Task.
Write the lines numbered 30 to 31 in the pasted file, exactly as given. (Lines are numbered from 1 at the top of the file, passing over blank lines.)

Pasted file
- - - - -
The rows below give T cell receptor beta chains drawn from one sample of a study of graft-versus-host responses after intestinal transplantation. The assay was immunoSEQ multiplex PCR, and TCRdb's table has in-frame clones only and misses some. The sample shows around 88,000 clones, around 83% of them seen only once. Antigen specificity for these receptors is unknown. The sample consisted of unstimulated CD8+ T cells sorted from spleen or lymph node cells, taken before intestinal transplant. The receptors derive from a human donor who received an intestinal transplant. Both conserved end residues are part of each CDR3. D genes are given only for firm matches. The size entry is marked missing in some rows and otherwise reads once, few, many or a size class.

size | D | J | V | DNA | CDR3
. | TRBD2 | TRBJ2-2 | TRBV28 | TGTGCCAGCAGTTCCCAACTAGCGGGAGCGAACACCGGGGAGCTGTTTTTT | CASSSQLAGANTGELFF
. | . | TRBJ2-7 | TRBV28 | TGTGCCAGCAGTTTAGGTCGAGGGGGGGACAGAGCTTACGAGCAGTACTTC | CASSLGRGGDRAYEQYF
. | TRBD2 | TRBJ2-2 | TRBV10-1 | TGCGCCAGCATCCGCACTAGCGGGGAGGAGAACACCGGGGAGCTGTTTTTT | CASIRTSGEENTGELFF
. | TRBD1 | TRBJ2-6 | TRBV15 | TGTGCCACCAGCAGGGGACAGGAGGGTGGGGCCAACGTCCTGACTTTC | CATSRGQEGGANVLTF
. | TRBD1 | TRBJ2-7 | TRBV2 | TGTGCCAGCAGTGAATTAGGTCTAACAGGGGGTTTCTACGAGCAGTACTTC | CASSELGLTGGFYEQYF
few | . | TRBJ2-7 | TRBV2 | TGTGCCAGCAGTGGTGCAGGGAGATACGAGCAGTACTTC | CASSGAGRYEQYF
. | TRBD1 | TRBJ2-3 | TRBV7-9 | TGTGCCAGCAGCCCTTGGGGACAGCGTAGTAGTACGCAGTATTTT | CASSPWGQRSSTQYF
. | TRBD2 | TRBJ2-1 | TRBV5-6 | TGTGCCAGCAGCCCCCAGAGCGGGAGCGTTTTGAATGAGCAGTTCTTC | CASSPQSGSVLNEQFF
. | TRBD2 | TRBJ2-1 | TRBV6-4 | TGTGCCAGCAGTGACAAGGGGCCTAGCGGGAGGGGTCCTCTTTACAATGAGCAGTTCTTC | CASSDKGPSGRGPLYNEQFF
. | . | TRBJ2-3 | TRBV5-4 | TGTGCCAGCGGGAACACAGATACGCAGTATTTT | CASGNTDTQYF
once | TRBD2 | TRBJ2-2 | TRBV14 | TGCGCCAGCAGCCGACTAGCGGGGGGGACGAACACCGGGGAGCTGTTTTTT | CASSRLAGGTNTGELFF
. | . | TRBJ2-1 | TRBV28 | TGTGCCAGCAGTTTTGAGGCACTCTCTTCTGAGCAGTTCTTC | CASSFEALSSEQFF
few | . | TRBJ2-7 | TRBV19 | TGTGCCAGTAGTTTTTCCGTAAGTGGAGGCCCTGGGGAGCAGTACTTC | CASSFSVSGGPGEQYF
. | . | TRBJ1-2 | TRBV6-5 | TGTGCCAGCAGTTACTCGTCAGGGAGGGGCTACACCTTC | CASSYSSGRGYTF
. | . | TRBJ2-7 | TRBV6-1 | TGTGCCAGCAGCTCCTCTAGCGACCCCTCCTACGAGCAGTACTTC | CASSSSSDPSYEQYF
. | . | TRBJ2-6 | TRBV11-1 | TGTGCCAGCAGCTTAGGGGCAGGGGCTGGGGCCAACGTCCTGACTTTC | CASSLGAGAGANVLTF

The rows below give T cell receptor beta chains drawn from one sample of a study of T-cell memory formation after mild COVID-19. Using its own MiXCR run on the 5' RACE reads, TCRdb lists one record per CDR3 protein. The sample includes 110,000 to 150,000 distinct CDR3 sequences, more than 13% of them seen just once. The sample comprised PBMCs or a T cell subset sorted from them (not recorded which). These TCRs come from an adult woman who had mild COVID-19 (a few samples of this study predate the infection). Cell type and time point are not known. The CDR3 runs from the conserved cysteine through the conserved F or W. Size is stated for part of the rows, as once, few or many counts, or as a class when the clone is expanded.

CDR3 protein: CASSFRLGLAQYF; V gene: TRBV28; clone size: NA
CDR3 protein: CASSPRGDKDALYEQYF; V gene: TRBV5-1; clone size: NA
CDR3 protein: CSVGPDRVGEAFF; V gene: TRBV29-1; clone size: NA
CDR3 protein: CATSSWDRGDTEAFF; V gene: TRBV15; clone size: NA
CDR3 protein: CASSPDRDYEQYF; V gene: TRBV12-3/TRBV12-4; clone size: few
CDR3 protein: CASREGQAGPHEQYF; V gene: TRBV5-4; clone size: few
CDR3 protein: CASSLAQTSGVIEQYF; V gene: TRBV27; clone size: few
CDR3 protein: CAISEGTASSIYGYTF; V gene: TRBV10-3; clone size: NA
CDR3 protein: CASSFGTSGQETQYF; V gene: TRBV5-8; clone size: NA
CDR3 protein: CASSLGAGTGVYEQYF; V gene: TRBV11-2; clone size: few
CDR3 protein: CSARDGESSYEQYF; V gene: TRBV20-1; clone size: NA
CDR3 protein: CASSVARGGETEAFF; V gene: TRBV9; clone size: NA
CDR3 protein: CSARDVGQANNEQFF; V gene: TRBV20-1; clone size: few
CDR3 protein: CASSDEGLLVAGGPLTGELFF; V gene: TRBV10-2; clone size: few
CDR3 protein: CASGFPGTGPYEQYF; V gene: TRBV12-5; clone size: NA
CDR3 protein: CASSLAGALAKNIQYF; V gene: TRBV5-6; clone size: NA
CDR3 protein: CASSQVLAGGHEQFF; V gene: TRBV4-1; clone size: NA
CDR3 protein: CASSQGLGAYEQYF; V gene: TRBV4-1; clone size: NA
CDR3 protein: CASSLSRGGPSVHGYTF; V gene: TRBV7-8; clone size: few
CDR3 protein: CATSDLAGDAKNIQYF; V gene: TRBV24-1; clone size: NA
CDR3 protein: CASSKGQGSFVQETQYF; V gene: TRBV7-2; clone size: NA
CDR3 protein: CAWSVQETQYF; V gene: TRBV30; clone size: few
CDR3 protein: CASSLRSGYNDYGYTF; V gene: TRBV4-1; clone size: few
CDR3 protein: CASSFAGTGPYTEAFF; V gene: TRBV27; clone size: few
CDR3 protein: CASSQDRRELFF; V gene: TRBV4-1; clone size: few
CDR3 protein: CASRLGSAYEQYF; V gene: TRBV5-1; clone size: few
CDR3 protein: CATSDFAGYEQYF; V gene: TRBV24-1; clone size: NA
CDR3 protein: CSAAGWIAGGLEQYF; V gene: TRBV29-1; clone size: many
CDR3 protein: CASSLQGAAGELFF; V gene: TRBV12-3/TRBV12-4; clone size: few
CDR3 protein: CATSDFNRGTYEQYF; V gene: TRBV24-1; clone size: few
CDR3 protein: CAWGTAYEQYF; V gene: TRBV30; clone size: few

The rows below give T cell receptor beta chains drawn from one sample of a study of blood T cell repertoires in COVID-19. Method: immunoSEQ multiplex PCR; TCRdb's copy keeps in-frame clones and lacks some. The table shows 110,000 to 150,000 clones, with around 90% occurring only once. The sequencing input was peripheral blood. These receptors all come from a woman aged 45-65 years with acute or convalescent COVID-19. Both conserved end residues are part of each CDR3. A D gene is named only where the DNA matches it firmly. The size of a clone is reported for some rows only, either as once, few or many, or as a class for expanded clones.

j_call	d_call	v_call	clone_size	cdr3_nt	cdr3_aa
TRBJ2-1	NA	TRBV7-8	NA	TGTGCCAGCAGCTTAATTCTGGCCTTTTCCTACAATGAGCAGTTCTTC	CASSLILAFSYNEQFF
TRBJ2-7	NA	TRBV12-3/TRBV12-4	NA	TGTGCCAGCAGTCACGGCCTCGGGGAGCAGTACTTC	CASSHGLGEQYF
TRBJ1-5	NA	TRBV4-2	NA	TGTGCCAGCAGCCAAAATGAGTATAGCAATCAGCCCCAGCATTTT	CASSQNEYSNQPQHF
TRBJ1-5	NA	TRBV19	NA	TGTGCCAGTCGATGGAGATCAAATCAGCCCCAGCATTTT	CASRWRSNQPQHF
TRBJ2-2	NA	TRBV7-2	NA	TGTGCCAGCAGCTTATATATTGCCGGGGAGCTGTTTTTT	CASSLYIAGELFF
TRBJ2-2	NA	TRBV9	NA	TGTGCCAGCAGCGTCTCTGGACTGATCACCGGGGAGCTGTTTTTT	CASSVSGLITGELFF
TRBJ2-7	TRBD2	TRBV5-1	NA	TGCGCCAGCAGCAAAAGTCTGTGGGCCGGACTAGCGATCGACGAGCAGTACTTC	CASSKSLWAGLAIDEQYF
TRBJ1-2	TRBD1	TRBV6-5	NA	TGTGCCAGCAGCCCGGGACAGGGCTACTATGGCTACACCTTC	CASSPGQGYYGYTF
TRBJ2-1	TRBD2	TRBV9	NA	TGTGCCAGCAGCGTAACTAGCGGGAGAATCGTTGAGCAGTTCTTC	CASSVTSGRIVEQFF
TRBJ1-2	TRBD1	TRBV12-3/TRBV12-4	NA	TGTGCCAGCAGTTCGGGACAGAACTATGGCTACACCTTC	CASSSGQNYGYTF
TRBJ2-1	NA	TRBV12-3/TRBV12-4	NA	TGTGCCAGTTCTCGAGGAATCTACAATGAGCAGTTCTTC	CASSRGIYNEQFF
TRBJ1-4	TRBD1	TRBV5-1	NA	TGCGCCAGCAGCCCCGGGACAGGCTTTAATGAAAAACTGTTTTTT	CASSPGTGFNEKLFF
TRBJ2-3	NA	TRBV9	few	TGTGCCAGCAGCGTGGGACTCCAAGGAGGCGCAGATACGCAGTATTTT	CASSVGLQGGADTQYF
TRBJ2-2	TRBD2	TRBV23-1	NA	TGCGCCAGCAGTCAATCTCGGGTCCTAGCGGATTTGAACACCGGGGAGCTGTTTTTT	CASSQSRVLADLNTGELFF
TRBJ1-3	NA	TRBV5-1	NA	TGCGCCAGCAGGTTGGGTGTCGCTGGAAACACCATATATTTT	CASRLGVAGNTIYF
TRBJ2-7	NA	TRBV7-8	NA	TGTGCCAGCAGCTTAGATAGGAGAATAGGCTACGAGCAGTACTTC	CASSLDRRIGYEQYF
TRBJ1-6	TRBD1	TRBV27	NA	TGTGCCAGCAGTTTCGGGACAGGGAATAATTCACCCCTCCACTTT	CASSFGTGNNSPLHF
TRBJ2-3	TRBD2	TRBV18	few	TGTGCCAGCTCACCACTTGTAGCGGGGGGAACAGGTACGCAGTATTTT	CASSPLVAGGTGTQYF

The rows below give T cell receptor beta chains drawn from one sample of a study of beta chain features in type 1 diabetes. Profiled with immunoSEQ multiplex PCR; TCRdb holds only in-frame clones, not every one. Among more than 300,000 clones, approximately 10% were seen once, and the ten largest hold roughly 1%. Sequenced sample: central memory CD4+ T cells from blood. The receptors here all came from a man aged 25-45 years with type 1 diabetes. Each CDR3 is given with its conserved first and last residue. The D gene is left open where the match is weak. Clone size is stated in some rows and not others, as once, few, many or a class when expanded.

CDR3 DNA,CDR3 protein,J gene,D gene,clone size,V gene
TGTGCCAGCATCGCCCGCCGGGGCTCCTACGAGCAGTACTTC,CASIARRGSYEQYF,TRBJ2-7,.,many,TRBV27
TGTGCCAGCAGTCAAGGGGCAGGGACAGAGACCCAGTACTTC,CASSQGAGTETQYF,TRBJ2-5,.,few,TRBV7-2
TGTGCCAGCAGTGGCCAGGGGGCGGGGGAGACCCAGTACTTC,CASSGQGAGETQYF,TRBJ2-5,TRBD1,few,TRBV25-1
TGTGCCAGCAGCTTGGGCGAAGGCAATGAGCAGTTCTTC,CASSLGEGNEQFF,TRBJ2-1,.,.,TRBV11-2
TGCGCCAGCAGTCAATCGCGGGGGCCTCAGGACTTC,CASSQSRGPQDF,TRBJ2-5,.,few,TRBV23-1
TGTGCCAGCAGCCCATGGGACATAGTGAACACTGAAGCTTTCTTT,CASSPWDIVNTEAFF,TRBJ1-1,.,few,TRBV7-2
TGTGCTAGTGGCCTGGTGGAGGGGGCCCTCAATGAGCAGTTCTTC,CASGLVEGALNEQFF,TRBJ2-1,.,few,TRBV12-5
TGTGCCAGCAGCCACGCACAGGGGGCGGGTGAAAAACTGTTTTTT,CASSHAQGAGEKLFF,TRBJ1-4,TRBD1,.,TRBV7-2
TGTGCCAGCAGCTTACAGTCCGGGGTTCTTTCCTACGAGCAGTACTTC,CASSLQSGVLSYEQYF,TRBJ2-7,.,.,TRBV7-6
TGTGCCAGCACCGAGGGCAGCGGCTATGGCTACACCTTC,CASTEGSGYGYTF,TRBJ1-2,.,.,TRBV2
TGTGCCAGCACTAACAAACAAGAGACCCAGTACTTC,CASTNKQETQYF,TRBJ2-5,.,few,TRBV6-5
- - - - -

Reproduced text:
CDR3 protein: CSARDGESSYEQYF; V gene: TRBV20-1; clone size: NA
CDR3 protein: CASSVARGGETEAFF; V gene: TRBV9; clone size: NA